KOBE BRYANT STATUE UNVEILING CEREMONY, Crypto.com Arena, Los Angeles, February 8, 2024.

I had come for the reveal, true, but was not there to see the veil lifted. I was outside the arena, surrounded by large, crying men. When it comes to professional sports, crowds are typically figured as thunder and worship and yelling. But those gathered on February 8 in downtown Los Angeles to see the new bronze statue of Kobe Bryant were neither violent nor loud. The mood was half-somber, half-confused. We quietly chanted his name and clutched our offerings: framed photographs, flickering votives, rosaries dyed purple and gold.

The ceremony was closed to the public. A tent and barricade had been erected such that the statue would, even upon the unveiling, remain hidden from view. We could see it, said the cops, at 10:00 a.m. on Friday. But we did not leave. We stood at the barricade and watched on our phones as the proceedings began. There were speakers: Kareem Abdul-Jabbar, Phil Jackson, Jeanie Buss. They had known him. Their grief was personal and real. But from the faces in the crowd, I learned that grief doesn’t need a “real” relationship to be sincere, devastating, or meaningful.

What did Kobe mean? Anyone who’s watched sports knows that athletes have distinct narrative meanings and trajectories. The NBA is a power drama of kings and freaks and jokers and magic. But in this schema, Kobe stood apart in that his greatness wasn’t always cast as divine or innate. Kobe was about work, dedication, relentless self-improvement. He was about cold-bloodedness, precision, speed. These qualities—the “mamba mentality”—became a resonant and useful framework for anyone seeking to overcome mediocrity, weakness, or fear. In this way, Kobe was deeply involved in how we relate to our own dreams, and grieving him invited us to reconcile these better, unrealized versions of ourselves with the reality of death.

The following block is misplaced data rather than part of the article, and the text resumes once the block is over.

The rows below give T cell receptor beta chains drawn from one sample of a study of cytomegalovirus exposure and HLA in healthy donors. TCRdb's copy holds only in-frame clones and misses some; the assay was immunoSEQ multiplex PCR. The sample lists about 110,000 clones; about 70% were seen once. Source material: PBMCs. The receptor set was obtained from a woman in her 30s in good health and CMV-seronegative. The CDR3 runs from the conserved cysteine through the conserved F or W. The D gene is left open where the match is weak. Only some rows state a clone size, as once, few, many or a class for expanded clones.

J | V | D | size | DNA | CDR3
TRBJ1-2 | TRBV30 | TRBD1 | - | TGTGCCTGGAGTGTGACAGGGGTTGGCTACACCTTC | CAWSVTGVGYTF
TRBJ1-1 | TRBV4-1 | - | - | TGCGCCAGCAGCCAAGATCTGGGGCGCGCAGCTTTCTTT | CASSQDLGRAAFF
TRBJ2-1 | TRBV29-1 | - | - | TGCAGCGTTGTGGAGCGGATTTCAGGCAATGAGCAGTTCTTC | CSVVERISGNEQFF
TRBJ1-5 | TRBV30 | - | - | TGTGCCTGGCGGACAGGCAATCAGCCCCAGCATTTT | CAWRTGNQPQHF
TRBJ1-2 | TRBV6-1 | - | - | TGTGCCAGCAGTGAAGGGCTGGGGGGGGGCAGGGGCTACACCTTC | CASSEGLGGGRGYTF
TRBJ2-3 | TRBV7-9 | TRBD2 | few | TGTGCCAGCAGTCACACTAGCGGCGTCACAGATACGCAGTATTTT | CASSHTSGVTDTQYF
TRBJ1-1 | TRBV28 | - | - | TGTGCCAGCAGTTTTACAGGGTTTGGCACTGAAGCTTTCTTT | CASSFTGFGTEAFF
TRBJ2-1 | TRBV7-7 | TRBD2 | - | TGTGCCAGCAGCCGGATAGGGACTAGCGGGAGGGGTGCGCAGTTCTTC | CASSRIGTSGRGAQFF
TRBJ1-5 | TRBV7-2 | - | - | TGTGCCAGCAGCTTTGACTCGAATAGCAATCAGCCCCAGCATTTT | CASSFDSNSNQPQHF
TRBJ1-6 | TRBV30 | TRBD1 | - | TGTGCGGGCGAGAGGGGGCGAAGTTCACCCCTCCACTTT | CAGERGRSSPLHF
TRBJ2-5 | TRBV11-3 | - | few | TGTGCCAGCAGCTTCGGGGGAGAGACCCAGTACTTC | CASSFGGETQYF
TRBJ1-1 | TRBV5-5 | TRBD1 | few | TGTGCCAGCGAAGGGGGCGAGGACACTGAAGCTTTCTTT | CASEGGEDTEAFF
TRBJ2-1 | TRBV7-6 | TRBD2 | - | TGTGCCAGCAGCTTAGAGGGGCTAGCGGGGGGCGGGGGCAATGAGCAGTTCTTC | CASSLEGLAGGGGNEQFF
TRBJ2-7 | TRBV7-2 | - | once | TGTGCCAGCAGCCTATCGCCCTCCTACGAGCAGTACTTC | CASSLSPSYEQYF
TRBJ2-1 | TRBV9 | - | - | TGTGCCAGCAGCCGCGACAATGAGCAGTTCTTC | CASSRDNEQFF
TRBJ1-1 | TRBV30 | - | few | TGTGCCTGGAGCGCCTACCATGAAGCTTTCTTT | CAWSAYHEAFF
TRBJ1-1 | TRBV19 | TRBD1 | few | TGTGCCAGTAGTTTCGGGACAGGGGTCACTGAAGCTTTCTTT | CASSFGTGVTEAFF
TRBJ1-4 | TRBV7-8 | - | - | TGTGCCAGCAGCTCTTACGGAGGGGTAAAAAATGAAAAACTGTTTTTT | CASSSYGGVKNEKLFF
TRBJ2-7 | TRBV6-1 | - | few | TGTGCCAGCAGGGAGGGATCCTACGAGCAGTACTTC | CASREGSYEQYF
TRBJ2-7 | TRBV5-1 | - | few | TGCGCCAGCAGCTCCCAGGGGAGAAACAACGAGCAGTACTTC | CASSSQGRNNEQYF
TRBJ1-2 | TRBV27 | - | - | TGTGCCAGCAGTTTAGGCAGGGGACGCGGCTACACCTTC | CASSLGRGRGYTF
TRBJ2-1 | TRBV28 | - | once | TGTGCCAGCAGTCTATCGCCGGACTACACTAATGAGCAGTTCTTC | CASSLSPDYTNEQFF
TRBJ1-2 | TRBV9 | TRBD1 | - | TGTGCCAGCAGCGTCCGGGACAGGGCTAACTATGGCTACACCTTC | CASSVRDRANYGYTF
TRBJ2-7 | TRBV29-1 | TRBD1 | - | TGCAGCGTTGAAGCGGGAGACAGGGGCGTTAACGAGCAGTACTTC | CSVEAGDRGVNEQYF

Perhaps it’s this irreconcilability which has made mourning Kobe such an extravagant and spiritual affair. I am particularly moved by the halfway-religious belief that he continues to influence the world of the living. Consider the evidence. There are instances of coincidence, visual echoes of his movements, his game. There are uncanny appearances of the numbers two, eight, and 24, seemingly fated fulfillments of the motivational challenges he issued to the league’s young stars. But perhaps the most compelling proof of his guidance is the Lakers winning the 2020 NBA Finals after an emotional postseason marked by moments—like Anthony Davis screaming “Kobe” upon releasing a game-winning shot in the final second of game two of the Western Conference Finals—of remembrance and love.

As the unveiling culminated, Vanessa Bryant, Kobe’s widow, spoke, and then the curtain fell. I knew the statue was unveiled because I felt a gentle energy ripple through the City of Angels, and because I watched it on my phone. Everybody cheered, embraced, and slowly dispersed. I walked a few blocks and glanced back. Hundreds of people still stood before the featureless barricade, as if they believed they’d eventually be able to see through it if only they kept looking hard enough.

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